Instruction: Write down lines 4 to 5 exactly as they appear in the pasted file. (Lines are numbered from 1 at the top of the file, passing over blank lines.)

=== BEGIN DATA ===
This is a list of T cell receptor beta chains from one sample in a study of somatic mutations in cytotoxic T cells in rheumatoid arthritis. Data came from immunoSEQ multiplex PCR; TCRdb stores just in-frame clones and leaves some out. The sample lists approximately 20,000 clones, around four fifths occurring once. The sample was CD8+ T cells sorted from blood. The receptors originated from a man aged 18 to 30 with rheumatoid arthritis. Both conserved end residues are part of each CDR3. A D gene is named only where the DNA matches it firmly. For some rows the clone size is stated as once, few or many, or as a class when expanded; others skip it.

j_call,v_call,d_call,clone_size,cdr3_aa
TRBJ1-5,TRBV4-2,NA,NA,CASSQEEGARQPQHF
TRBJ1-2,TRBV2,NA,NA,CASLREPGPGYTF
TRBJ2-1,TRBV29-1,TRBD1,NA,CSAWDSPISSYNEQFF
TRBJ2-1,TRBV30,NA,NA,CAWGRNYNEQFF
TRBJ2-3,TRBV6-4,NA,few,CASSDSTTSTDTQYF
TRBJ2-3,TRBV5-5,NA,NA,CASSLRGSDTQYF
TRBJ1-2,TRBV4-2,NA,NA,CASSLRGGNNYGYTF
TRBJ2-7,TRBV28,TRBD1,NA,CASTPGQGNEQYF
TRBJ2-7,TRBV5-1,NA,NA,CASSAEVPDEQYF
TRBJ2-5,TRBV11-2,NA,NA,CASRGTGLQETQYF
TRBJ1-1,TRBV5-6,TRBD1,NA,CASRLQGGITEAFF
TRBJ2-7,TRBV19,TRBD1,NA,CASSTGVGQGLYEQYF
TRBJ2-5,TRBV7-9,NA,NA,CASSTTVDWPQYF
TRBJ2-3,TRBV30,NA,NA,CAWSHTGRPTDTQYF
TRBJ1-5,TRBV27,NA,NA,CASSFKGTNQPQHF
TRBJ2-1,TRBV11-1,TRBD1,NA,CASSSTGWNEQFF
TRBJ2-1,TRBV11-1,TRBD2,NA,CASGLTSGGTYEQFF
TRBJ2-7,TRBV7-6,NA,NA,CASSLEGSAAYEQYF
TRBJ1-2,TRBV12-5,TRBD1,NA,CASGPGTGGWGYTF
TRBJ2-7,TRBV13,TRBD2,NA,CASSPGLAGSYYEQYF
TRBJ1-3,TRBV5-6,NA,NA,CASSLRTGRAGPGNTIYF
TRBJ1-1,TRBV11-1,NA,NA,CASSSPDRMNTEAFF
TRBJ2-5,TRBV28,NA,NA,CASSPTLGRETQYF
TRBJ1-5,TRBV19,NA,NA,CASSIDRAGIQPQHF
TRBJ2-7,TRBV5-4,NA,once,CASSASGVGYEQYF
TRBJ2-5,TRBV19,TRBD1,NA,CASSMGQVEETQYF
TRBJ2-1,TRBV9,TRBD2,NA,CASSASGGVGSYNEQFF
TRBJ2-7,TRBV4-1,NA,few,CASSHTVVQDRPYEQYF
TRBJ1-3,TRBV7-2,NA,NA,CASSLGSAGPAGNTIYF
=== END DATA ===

TRBJ1-2,TRBV2,NA,NA,CASLREPGPGYTF
TRBJ2-1,TRBV29-1,TRBD1,NA,CSAWDSPISSYNEQFF